After that, the applied photoresist is developed by dropping or spraying a developer to the photoresist, and heat treatment is performed. In this embodiment mode, NMD-3 is used as a developper, and the development time shall be 60 sec.

Heat treatment of the developed photoresist, what is called postbake is performed thereafter at 125° C. for 180 sec in this embodiment mode. As a result, moisture or the like remained within the resist mask is removed and the stability against heat can be improved at the same time. Accordingly, resist masks 110 having tapered shape each with an angle of θ2 on the end surface are formed over the conductive films (FIG. 2A). At this time, the resist masks may have shape of sector or trapezoid. Also, cross sections of the resist masks may have round portions.

Alternatively, resist masks having tapered shape on the end surfaces can be formed by controlling the shape of the resists by providing each mask itself with a pattern, which is smaller than a exposure resolution of the stepper. Further, since the resist masks have tapered shape on the end surfaces, formation of reaction products which is adhered to the side surfaces of the resist masks during the following etching step can be prevented.

As shown in FIG. 2B, the second conductive film 109 b is etched by using the resist mask 110. In this embodiment mode, the second conductive film 109 b is etched by dry etching using CF4, Cl, and O2 as a gas. In this case, the etched second conductive films 113 are formed to have tapered shape at the end portion similarly to the resist masks 110. Further, the first conductive film 109 a serves as what is called an etching stopper, thus preventing the gate insulting film and the semiconductor film from being etched.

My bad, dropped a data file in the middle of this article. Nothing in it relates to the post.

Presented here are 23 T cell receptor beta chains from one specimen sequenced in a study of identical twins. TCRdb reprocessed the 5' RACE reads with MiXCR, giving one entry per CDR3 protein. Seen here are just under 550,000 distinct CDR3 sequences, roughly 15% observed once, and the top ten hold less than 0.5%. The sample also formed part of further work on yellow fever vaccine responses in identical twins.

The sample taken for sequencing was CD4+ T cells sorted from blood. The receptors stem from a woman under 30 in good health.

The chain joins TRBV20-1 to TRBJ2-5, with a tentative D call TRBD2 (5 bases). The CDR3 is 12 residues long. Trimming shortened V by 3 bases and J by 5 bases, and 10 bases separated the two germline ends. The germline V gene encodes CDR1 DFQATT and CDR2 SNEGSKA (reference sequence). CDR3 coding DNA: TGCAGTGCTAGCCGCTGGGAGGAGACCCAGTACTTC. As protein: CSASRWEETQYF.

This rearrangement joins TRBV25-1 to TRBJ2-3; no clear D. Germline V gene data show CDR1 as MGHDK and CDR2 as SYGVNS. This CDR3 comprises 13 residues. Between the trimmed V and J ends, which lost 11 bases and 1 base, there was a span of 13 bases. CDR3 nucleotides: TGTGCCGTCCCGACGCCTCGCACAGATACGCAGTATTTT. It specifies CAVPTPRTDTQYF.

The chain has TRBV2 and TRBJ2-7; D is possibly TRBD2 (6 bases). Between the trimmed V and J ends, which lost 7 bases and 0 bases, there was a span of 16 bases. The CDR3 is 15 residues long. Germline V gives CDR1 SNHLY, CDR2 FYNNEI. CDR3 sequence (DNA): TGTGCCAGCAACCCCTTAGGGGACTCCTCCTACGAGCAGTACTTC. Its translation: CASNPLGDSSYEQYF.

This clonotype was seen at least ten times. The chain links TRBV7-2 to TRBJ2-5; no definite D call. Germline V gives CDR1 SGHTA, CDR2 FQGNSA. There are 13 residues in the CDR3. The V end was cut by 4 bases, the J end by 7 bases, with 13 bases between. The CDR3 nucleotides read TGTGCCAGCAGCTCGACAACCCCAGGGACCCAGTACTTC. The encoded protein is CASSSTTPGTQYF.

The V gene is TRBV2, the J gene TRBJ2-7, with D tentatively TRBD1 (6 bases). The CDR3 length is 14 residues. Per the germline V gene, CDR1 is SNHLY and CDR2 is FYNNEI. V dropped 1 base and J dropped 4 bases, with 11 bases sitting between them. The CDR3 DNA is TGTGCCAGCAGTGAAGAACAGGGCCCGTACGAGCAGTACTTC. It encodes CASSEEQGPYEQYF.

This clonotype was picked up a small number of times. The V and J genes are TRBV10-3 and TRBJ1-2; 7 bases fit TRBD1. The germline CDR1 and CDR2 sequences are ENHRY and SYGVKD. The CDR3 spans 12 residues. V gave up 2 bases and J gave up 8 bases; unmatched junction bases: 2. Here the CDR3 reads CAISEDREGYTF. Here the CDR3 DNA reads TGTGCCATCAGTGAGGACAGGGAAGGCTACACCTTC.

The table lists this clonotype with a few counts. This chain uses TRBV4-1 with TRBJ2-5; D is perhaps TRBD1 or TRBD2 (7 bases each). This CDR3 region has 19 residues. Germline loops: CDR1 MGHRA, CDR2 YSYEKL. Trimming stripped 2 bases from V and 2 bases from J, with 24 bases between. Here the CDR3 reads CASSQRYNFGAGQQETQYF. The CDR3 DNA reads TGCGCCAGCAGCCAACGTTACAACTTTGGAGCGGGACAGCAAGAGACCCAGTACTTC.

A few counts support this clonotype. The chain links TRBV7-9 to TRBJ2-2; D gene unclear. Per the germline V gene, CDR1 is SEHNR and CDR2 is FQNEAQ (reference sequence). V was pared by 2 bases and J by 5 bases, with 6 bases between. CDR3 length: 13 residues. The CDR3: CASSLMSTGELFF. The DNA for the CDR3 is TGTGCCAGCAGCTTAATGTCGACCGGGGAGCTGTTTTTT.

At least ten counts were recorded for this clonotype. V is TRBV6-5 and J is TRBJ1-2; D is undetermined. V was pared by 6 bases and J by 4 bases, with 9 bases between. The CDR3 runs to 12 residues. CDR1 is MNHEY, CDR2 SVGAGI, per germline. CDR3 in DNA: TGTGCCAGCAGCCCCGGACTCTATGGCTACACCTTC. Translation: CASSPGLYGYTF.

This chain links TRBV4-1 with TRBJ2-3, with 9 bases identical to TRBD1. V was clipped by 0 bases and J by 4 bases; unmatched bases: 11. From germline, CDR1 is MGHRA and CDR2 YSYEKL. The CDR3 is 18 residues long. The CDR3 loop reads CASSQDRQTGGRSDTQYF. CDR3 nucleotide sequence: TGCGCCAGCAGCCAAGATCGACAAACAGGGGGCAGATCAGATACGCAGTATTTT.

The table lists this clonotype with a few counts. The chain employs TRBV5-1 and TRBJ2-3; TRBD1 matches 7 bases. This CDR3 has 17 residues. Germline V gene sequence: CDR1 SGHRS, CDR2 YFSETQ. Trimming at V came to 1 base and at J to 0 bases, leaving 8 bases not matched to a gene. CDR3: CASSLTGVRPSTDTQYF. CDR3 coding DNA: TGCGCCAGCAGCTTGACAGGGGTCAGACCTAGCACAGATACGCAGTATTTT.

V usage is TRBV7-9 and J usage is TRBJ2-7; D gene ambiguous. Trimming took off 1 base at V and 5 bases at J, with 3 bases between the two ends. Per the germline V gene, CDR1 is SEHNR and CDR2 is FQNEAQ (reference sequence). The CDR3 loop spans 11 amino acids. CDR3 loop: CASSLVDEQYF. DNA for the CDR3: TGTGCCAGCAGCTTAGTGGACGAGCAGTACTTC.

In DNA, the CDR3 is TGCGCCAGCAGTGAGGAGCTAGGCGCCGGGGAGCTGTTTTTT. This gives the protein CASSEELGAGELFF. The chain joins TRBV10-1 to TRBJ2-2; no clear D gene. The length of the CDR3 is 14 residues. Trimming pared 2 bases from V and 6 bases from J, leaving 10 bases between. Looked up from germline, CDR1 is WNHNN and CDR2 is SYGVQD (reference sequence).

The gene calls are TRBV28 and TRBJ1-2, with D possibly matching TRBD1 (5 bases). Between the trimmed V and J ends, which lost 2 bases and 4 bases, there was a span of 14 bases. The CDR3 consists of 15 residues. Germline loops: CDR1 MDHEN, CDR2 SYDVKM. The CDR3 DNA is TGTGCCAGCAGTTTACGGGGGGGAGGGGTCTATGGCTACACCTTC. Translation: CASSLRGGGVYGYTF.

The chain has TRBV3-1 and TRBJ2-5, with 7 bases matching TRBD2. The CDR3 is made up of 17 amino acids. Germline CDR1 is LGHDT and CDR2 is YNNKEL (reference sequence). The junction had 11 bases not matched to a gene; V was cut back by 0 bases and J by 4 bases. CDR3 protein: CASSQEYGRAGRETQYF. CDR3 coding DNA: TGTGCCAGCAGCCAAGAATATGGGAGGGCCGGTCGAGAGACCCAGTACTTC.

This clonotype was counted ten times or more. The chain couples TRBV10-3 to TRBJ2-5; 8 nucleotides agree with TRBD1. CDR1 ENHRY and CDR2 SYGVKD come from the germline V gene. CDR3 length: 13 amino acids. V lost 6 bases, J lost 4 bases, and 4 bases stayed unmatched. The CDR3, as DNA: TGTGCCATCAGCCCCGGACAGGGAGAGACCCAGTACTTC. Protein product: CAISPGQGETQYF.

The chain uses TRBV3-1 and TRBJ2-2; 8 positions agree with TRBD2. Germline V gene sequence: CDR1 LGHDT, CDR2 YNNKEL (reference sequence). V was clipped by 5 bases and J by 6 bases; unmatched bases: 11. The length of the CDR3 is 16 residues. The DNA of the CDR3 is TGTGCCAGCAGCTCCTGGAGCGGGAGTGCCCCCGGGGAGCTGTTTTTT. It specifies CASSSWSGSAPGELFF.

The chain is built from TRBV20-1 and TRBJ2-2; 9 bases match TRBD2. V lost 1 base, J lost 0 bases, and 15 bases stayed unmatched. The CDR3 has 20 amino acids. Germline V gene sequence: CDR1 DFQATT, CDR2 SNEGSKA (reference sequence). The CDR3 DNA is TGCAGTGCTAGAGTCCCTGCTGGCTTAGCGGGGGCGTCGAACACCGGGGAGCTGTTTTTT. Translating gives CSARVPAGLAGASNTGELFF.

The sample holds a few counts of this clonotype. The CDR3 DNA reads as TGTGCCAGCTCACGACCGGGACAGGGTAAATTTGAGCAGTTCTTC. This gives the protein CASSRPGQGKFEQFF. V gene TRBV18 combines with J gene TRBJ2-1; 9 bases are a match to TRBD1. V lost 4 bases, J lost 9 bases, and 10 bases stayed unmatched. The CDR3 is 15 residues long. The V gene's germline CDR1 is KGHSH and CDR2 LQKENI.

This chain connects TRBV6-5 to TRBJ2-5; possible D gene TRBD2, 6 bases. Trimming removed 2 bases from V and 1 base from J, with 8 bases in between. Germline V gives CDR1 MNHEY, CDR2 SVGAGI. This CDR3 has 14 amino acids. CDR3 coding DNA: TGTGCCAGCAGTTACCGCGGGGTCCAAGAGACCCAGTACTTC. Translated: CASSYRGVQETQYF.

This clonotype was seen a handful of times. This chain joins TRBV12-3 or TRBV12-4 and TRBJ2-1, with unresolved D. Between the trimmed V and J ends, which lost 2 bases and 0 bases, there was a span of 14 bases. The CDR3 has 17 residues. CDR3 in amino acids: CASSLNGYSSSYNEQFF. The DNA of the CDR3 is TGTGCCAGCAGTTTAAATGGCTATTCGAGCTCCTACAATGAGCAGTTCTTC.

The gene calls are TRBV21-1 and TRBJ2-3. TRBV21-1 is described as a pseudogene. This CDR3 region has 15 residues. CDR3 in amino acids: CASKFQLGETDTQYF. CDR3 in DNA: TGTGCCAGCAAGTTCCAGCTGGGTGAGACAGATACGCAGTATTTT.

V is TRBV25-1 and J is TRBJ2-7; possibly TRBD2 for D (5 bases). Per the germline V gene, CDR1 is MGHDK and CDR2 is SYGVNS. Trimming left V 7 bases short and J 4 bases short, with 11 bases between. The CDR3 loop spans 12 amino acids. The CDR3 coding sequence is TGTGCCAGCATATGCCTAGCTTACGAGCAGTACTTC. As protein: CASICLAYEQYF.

Each of the etched second conductive films 113 has a gate length of from 0.2 μm to 1.0 μm. Further, the resist masks 110 may also recede by some μm. In this embodiment mode, the resist masks 110 are made to recede by 0.4 μm to form the second conductive films 113 with gate length of 0.8 μm.

As shown in FIG. 2C, the first conductive film 109 a is etched in a state w here the resist masks 110 are formed. Hereupon, the first conductive film 109 a is etched with high selectivity to the gate insulating film 108. In this embodiment mode, the first conductive film 109 a is etched using Cl2 as a gas. In consequence, the gate insulating film 108 is kept thin, and the first conductive film 109 a can be etched. In this step, the resist masks 110 and the second conductive films 113 are occasionally etched to some extent and may be even thinner. Thus, gate electrodes 124 a to 124 e with an extremely short gate length of 1.0 μm or less are formed.

After that, the resist masks 110 are removed by O2 ashing or a resist stripper to form resist masks 15 for impurity doping. As shown in FIG. 3A, the resist masks 115 are formed on regions that are to be p-channel TFTs. The detailed explanation of the method for forming the resist masks is omitted since the above description would serve as a reference.

Subsequently, an impurity element of phosphorus (P) is doped into regions that are to be n-channel TFTs using the gate electrodes 124 a, 124 c, and 124 e as masks. In this embodiment mode, phosphine (PH3) is doped at 60 kV to 80 kV. Thus, impurity regions 116 a to 116 c are formed in the regions to be n-channel TFTs. In this case, phosphine is doped to the semiconductor film uniformly with depth. However, impurity regions might be formed overlapping the gate electrodes 124 a, 124 c, and 124 e when the impurity element is unintentionally diffused into a part of a channel region. Note that such impurity regions overlapping the gate electrodes 124 a, 124 c, and 124 e should be 0.1 μm to 0.3 μm in length in the channel length direction.